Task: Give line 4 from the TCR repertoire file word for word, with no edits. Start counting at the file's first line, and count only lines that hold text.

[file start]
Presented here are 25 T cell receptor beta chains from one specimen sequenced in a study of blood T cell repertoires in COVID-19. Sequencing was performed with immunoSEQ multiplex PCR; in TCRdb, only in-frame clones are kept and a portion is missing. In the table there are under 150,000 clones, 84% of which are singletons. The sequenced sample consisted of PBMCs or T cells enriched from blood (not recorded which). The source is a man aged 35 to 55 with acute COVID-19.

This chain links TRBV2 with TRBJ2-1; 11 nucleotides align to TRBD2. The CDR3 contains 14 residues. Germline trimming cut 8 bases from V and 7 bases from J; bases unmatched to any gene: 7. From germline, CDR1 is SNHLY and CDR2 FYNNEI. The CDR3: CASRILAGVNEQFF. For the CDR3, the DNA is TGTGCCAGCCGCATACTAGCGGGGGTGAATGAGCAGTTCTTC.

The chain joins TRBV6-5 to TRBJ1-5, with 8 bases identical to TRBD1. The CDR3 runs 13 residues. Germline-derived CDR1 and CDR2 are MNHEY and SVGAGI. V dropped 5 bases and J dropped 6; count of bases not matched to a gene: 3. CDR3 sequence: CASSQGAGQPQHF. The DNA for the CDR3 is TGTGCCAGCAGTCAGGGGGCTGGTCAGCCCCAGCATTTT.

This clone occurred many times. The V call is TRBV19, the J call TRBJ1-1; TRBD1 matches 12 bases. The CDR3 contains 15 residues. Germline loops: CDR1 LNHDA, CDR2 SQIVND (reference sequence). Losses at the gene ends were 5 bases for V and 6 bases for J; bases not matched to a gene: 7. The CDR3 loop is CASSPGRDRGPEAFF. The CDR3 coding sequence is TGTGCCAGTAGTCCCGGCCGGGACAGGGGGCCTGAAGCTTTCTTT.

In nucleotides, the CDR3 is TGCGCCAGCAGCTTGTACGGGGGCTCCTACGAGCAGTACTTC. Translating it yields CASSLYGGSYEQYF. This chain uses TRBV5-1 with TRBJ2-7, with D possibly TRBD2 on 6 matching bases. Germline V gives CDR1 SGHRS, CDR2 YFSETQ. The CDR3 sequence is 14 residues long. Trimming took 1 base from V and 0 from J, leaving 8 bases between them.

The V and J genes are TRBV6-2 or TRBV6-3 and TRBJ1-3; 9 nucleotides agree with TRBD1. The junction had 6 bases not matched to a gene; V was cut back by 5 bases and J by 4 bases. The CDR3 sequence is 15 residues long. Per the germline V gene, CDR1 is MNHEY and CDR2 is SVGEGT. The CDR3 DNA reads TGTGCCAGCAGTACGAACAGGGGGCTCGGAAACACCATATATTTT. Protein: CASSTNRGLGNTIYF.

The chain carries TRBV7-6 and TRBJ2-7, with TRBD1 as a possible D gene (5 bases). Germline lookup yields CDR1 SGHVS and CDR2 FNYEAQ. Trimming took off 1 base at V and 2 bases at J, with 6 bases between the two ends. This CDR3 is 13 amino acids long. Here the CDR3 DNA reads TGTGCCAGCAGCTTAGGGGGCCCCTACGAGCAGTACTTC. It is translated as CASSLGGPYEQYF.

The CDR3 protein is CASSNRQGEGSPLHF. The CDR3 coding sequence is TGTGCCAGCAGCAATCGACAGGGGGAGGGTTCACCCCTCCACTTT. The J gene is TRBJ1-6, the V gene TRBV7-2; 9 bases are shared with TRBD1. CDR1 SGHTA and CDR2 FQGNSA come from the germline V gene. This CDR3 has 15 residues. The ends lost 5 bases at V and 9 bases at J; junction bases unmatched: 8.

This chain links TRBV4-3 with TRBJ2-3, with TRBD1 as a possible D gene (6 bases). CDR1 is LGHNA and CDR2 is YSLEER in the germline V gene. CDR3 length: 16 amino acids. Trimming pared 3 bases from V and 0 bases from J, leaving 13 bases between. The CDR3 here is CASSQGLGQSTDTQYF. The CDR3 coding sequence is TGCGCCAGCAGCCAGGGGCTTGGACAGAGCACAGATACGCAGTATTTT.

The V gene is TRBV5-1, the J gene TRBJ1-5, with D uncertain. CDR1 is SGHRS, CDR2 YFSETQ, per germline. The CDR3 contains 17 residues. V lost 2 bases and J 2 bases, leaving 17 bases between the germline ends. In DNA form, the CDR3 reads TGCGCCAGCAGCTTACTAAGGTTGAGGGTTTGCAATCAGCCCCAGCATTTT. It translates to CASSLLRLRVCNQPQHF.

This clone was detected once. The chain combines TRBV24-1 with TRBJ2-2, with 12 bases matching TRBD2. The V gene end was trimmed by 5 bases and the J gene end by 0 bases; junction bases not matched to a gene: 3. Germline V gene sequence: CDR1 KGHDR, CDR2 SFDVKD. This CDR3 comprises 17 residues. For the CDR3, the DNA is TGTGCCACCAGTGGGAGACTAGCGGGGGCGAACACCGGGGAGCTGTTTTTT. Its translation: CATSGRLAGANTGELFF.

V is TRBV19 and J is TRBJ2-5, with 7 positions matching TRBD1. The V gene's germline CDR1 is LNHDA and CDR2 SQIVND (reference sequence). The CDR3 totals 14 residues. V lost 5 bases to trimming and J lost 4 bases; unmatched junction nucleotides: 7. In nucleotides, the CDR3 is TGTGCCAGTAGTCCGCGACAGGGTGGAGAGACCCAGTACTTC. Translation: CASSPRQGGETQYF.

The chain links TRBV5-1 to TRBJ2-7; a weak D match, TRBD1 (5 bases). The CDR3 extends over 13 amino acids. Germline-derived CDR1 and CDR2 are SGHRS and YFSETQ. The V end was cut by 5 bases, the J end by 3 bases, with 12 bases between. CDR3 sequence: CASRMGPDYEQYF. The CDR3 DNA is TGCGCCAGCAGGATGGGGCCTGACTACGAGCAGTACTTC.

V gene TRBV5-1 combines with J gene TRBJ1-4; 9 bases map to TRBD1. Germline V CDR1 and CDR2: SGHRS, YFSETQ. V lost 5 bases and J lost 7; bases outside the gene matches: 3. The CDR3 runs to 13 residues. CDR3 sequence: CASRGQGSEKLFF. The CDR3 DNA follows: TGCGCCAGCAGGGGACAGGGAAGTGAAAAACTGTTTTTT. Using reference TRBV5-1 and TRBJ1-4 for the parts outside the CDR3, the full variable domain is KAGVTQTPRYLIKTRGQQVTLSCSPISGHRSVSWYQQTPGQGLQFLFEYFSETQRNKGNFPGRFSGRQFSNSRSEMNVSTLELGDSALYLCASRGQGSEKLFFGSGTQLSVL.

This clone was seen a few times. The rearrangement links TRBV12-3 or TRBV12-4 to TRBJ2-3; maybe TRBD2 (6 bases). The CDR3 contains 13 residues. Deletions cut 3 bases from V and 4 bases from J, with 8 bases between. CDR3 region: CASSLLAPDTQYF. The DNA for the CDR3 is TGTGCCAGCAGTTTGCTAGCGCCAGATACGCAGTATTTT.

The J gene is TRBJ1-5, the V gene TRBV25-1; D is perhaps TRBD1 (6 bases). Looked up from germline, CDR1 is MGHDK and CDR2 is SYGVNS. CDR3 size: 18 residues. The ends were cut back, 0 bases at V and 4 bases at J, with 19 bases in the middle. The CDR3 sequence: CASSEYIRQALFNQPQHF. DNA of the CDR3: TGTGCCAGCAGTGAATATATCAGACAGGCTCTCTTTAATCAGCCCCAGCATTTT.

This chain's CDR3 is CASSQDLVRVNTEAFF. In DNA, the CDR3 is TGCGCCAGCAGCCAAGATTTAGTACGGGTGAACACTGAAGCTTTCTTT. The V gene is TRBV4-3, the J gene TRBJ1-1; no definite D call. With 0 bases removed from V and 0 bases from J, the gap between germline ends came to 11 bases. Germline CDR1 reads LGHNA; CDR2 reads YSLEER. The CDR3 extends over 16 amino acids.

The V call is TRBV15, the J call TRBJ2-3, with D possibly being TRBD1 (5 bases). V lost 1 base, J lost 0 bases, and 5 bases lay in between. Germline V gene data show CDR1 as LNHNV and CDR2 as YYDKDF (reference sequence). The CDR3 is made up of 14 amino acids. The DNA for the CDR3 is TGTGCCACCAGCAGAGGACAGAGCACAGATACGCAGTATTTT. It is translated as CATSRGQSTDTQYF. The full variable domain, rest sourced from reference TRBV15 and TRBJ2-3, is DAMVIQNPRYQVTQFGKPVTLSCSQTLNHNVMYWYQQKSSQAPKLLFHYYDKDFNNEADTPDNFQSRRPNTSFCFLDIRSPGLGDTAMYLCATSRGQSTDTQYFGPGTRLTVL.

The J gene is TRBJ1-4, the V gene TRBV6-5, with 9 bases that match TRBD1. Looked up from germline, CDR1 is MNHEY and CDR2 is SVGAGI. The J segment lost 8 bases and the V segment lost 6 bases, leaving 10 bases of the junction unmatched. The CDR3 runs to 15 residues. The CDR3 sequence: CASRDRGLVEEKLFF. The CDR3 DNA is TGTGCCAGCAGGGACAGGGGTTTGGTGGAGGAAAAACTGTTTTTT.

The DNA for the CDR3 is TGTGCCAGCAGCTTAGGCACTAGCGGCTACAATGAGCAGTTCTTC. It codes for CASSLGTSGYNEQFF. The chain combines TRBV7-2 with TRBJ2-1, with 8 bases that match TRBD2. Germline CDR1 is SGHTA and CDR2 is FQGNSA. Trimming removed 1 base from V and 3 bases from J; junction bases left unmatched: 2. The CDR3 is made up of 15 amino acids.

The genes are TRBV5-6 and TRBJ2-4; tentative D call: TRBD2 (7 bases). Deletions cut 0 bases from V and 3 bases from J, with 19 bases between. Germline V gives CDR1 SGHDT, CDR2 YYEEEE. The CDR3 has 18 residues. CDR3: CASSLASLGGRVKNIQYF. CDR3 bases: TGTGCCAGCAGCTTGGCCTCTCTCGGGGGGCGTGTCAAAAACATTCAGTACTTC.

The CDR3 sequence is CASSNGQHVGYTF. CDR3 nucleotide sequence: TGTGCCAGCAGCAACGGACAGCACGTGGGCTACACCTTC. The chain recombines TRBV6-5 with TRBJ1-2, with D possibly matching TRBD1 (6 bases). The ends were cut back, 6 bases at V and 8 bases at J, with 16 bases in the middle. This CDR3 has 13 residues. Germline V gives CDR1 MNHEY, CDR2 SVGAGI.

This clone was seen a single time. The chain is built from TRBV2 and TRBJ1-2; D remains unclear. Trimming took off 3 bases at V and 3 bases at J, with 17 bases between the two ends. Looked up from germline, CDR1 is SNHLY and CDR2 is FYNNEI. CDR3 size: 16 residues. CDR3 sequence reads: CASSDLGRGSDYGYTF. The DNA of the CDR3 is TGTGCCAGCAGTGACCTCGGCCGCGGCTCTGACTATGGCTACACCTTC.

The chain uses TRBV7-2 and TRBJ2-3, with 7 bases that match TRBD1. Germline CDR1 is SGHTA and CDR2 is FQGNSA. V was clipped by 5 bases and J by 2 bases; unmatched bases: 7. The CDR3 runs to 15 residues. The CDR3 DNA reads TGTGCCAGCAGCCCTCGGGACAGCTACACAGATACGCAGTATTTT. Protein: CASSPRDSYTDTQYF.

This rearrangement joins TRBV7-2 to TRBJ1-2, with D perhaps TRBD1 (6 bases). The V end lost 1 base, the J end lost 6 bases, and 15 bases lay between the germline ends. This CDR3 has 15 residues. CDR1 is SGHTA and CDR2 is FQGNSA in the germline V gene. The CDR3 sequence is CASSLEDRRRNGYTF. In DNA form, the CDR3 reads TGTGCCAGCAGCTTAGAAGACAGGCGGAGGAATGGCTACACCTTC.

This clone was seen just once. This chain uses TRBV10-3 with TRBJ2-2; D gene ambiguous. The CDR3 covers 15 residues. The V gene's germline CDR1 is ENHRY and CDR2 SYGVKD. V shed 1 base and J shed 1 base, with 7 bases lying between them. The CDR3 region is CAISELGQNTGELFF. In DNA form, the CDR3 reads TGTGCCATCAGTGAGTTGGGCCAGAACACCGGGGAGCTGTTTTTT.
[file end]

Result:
This clone occurred many times. The V call is TRBV19, the J call TRBJ1-1; TRBD1 matches 12 bases. The CDR3 contains 15 residues. Germline loops: CDR1 LNHDA, CDR2 SQIVND (reference sequence). Losses at the gene ends were 5 bases for V and 6 bases for J; bases not matched to a gene: 7. The CDR3 loop is CASSPGRDRGPEAFF. The CDR3 coding sequence is TGTGCCAGTAGTCCCGGCCGGGACAGGGGGCCTGAAGCTTTCTTT.